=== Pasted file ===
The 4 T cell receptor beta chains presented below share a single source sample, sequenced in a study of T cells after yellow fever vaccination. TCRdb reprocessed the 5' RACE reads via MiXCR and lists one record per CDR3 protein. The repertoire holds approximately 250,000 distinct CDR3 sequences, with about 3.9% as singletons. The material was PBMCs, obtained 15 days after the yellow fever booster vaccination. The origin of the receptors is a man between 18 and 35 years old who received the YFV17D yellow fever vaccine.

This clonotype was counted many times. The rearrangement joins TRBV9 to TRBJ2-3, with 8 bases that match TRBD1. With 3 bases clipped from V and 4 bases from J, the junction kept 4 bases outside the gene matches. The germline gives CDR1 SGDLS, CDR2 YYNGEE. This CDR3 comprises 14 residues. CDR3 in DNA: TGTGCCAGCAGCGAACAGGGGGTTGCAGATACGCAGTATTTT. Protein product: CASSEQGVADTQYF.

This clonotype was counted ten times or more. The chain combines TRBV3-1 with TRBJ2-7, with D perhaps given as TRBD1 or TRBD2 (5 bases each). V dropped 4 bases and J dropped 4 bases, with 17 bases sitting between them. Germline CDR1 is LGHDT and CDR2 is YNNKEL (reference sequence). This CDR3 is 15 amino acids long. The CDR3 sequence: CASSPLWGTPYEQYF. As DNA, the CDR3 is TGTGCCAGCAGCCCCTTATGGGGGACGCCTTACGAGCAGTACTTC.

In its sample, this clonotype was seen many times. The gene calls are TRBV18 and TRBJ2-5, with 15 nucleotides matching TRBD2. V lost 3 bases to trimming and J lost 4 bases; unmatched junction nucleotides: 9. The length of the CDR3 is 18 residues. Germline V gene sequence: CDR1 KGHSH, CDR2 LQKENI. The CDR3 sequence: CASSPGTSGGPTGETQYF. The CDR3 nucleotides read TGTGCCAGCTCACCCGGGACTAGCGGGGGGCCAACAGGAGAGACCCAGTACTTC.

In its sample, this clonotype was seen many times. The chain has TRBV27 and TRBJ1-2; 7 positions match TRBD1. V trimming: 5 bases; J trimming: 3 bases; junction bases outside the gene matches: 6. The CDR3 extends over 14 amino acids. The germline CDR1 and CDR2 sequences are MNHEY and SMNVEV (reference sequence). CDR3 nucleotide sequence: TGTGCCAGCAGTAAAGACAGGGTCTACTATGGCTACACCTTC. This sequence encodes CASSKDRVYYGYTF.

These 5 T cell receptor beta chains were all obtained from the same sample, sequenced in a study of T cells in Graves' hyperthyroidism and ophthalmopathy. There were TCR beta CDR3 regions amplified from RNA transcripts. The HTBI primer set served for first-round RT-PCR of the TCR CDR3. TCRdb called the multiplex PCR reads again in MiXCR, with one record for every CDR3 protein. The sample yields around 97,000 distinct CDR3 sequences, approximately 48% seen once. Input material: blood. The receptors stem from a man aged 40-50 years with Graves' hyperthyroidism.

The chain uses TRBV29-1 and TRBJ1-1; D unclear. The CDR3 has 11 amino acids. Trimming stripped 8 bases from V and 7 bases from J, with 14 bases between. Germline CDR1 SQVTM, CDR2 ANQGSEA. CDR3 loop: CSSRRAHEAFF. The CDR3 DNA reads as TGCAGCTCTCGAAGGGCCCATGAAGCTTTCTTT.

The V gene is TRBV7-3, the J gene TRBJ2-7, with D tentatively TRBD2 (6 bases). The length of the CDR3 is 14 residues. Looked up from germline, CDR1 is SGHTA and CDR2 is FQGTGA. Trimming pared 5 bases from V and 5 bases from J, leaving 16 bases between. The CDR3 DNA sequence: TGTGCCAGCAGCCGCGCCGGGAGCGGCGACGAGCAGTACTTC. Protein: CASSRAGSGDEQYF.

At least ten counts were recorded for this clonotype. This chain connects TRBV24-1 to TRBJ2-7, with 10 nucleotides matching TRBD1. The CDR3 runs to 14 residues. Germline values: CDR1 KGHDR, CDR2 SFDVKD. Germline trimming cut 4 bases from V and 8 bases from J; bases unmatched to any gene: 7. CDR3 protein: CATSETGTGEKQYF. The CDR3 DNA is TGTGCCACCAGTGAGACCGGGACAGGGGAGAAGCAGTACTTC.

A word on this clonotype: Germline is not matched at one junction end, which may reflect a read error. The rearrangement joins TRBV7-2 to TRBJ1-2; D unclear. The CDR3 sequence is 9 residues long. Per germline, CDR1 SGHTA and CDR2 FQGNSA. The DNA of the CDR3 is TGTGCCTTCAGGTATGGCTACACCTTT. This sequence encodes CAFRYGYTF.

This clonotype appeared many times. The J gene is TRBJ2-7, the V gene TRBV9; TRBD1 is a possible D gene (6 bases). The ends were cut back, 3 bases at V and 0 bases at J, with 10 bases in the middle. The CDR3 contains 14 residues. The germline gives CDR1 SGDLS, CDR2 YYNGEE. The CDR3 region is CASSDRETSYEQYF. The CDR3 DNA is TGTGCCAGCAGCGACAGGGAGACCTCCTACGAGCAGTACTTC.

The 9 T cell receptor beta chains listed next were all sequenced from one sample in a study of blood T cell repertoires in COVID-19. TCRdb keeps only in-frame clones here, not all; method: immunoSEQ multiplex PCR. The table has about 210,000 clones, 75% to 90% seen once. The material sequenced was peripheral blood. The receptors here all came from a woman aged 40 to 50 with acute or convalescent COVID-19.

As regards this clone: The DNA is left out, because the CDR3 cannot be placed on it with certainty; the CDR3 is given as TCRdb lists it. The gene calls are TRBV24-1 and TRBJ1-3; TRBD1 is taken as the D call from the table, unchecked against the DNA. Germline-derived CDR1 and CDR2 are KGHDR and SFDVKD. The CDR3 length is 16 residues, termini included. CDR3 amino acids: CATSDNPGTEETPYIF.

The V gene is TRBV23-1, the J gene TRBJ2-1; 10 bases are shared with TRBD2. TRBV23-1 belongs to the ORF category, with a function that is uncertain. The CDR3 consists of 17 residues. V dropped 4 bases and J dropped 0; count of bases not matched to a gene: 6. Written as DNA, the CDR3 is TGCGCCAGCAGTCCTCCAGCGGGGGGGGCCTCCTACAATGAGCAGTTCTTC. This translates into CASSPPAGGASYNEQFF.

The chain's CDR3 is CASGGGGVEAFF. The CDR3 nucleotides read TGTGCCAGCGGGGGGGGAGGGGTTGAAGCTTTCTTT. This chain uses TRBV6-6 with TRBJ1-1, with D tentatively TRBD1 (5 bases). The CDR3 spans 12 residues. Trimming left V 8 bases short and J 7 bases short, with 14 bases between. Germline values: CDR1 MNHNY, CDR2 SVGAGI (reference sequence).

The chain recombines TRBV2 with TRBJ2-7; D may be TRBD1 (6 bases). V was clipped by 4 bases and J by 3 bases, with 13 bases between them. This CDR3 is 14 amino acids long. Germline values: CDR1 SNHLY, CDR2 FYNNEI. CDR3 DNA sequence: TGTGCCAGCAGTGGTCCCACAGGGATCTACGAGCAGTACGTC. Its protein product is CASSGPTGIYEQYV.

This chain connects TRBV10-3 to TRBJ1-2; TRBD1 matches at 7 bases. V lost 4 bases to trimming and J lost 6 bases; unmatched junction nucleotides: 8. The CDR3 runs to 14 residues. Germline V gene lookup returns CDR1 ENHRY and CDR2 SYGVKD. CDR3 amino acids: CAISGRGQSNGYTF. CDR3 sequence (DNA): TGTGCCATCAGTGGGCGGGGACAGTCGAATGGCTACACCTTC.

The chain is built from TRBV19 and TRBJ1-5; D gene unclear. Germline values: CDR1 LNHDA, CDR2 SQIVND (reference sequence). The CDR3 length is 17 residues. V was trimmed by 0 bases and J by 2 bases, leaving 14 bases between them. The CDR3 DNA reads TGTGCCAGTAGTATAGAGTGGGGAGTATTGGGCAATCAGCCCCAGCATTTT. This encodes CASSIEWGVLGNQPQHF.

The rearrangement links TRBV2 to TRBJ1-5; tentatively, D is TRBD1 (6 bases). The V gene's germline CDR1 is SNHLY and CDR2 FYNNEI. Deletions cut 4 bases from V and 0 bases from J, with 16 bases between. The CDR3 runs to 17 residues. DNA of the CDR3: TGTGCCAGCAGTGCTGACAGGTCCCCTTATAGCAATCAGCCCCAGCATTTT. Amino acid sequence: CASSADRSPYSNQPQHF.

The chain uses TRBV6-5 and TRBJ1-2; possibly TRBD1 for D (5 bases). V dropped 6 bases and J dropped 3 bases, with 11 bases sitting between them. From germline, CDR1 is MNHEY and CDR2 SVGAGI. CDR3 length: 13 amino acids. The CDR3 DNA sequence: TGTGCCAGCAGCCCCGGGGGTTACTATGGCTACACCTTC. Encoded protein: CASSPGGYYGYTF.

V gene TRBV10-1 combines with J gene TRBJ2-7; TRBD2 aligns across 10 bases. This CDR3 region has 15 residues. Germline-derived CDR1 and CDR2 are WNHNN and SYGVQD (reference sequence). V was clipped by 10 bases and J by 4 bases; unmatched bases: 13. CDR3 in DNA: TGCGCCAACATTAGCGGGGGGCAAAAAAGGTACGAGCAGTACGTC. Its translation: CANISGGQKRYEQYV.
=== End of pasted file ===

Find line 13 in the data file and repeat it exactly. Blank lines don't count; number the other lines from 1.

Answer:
As regards this clone: The DNA is left out, because the CDR3 cannot be placed on it with certainty; the CDR3 is given as TCRdb lists it. The gene calls are TRBV24-1 and TRBJ1-3; TRBD1 is taken as the D call from the table, unchecked against the DNA. Germline-derived CDR1 and CDR2 are KGHDR and SFDVKD. The CDR3 length is 16 residues, termini included. CDR3 amino acids: CATSDNPGTEETPYIF.